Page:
Hans said at one point he looked at my watch and it said 12:15. “Frank was winding cords onstage. I asked what was up. He said it was over with Sylvie, and that she was a ‘c-&$%!’”

“Hans, are you making this up?”

“The only thing that was different about your dream and what really happened last night was…”

He looked sheepish. “…Instead of you going home with Frank, I went home with Sylvie. We were on the couch, ripping at each other’s clothes, when Frank’s car pulled up.”

He flashed me an intense look. “You know, I was never going to tell anybody about it in my life. But you went and dreamed it!” Even though our experience was only an anecdotal report, from then on Hans stopped rolling his eyes whenever I spoke of telepathy.

Other Instances of Telepathic Dreaming
After The Frank Dream Incident, I sporadically had other dreams that turned out to be exposés of betrayals and lies.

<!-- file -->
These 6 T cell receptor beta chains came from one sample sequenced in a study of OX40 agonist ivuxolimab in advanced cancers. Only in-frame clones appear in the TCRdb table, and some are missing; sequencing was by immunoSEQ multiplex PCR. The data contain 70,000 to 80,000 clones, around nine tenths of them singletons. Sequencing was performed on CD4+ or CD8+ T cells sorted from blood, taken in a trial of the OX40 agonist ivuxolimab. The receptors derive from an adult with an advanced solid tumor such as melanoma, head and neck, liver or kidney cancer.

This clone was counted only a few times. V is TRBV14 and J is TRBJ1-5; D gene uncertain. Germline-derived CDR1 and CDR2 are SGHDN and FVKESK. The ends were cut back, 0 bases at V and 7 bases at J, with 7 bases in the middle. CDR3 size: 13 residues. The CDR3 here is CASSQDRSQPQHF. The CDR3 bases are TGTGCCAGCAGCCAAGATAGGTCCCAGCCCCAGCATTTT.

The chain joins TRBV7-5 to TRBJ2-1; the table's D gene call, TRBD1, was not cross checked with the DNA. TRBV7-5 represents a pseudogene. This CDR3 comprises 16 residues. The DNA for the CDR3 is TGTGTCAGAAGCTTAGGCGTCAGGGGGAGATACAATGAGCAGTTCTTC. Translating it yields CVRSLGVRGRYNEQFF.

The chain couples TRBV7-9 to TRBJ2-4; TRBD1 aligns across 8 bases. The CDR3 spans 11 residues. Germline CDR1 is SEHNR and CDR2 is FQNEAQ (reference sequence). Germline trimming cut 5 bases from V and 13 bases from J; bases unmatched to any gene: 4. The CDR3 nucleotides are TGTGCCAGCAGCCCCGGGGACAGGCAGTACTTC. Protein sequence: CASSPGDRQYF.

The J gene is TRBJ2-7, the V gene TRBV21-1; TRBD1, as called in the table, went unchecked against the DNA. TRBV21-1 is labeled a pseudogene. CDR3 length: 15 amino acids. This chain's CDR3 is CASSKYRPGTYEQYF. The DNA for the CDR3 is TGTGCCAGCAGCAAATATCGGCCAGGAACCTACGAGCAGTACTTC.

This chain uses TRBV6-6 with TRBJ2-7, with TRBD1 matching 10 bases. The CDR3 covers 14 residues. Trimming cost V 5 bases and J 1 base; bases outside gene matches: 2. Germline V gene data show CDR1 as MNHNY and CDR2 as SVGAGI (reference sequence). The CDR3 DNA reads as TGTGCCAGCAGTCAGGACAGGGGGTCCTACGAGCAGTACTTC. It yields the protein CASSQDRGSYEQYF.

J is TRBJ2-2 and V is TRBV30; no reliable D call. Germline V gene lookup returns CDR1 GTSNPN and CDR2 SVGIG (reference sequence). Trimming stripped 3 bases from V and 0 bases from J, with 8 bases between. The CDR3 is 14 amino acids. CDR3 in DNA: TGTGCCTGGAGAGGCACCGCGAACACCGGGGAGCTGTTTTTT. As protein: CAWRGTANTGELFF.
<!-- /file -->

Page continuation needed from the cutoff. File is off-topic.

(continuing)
In one case, my telepathic dreaming concerned a vintner I was dating in Italy: I dreamed that he’d made a dramatic (and successful) come-on to a woman I’d introduced him to a few days before.

While I was pondering that the next morning, the vintner’s cousin called. I relayed the detailed scenario of my dream, complete with the dialogue. The cousin laughed, and said I was paranoid.

An hour later, the cousin called back sounding agitated. “You weren’t paranoid. He just phoned me and told me what he did last night. It was exactly what you dreamed, even the conversation…”

My ability to partake in telepathic dreaming faded shortly thereafter. Years went by without an incident. I didn’t really mind.

Not long ago, however, while I was in Thailand, I sent off an email to an acquaintance, “Gordon,” who is gay and lives with his boyfriend.

“Just woke up from a nap,” I wrote. “Funny dream! You rented a house in Spain to finish writing a book, but you instead had a torrid romance with an American woman. I saw you two off at the airport, and you kept asking me to come back to the States but I said I had to finish writing my book…The dream ended when you picked up my hand, looked at me tenderly, and said ‘I never had time to make you my lemon chicken!’”